Writers: Still Holding Out Against Electronic Books?

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I’m surprised by how many writers I meet who dismiss e-readers without a second thought. I’ve now owned them for several years, and thought I should run a quick evaluation.

Sales of e-readers are plateauing, paper book sales are up. I can see why; the publishing industry didn’t want to suffer the same fate as the music and cinema industries, and it hasn’t cost them much to fight back. Books are more attractive now with special offer prices, reprints presented by guest writers, better design – peanuts in terms of real expenditure, but it has largely worked. The real boon is online purchasing, so e-reading and paper books work well together instead of fighting one another for the same market.

You don’t pirate a book in the way you might copy a digital music file; it’s simply not worth the effort. Much of my research reading involves buying books which never appear in digital format because they’re simply too niche-oriented. Then why do I own two Kindles? For the same reason that all writers should own at least one.

I travel quite a bit and keep a large digital reference library on me at all times. The pages are aligned from one device to the next, so I’m always at the same point in my research. I highlight passages, make notes and learn new words, all of which are auto-added to my laptop. Ambient screen light, typeface size and portability mean I read in far more places than before. I toggle between reviews, research and whatever I’m reading.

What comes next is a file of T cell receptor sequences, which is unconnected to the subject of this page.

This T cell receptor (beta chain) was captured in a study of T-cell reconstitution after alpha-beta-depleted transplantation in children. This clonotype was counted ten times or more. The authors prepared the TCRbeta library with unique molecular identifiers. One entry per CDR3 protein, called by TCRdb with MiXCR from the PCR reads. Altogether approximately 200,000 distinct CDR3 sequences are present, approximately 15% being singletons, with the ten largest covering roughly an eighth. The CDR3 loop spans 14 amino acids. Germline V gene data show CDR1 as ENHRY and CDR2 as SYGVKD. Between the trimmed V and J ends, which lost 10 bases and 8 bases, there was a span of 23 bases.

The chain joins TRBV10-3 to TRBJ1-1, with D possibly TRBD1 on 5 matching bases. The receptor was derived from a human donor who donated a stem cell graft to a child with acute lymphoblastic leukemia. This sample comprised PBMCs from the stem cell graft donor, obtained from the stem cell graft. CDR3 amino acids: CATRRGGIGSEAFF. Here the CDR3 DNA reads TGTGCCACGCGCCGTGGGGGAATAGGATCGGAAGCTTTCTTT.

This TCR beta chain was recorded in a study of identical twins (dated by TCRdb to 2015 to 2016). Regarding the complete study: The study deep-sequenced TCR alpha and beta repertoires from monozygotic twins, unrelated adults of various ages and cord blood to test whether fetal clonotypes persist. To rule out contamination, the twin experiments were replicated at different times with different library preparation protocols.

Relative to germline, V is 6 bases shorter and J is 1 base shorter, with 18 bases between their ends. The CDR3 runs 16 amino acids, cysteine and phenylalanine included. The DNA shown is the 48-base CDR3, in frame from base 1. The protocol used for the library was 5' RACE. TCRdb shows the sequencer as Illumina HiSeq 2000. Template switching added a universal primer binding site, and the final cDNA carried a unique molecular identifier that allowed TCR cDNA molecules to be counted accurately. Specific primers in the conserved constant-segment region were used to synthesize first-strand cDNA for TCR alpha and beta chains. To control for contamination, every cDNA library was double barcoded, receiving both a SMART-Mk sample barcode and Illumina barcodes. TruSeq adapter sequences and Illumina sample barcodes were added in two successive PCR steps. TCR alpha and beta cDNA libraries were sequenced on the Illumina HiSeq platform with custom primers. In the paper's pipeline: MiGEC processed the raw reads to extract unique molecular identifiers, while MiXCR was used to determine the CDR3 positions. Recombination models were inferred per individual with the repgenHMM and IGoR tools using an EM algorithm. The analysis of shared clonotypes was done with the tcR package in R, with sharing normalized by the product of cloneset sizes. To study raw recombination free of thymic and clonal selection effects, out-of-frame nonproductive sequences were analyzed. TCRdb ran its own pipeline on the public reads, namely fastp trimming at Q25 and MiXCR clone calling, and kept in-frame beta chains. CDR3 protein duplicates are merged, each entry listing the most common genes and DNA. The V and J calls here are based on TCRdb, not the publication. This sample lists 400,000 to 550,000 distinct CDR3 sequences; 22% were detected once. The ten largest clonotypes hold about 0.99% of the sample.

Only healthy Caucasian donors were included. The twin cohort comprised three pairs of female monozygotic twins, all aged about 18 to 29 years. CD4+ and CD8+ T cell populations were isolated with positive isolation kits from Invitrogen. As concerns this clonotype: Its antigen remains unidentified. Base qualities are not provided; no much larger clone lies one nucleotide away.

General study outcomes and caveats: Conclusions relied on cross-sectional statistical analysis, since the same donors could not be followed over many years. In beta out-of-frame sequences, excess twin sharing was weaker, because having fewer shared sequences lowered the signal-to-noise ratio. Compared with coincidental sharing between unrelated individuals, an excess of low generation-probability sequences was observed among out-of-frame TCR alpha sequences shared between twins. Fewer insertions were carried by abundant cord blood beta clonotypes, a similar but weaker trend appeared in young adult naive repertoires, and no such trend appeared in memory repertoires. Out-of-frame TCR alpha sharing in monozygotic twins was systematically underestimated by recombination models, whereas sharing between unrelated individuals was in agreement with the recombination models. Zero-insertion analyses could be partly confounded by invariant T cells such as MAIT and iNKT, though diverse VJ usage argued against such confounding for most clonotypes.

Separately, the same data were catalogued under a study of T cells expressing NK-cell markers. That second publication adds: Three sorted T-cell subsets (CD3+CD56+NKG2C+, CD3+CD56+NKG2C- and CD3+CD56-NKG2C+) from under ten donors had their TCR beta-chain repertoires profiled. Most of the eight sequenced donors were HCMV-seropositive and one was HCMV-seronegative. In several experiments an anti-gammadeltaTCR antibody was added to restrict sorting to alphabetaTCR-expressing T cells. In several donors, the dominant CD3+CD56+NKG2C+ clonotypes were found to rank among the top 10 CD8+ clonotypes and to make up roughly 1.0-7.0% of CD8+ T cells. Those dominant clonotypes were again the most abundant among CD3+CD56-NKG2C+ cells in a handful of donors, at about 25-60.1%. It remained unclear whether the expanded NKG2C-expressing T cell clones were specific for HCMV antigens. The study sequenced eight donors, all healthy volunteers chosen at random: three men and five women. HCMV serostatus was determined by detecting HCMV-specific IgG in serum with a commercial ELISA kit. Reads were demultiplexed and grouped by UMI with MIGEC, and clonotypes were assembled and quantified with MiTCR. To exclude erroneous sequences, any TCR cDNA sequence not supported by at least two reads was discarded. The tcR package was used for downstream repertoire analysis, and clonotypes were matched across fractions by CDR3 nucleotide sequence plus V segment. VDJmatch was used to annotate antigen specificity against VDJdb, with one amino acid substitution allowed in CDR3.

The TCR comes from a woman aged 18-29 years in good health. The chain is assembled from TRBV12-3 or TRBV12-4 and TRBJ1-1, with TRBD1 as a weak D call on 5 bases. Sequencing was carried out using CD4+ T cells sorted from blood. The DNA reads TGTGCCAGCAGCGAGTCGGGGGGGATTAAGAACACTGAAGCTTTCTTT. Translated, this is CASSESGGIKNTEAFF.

But the biggest boon is the free material. Keeping a permanent collection of works by major authors means I can check references instantly. If I lose my Kindle I only replace the physical device because everything’s Cloud-based. And I use it for pleasure, not just work. I like the reading experience. Turn off the page numbering and you won’t know you’ve embraced on an 800 page novel, so it won’t daunt you. Plus, I tend to read four volumes at once. Right now I’m on a rare volume by Norman Collins, John Buchan’s ‘The Blanket of the Dark’, David Edgar’s ‘How Plays Work’ and an obscure Ngaio Marsh. Finding these books digitally would have been unthinkable even two years ago.

Who knows what influences will end up in your work? We mulch and grow our own seeds from the groundsoil of others. I even download large format books for their text value (I don’t enjoy visuals on e-readers). Also, old novels are often packaged at extremely attractive prices.

There are exceptions; a few authors have been inappropriately priced on Kindle. But as a tool in the writer’s arsenal, it has finally become an essential item. By comparison, being a bit of a notebook freak I purchased a Moleskin notebook (I wouldn’t if I’d read their ad blurb, which suggests the main reason for purchase is that Hemingway had one) and a case for it, only to find that one didn’t fit the other and both fell apart in days.

Sometimes, though, only a pen, paper and a book will do. But considering books are probably a writer’s biggest outlay, a Kindle repays itself many times over. I prefer the Oasis over the Voyage but the Voyage has an origami cover you can stand on a coffee table.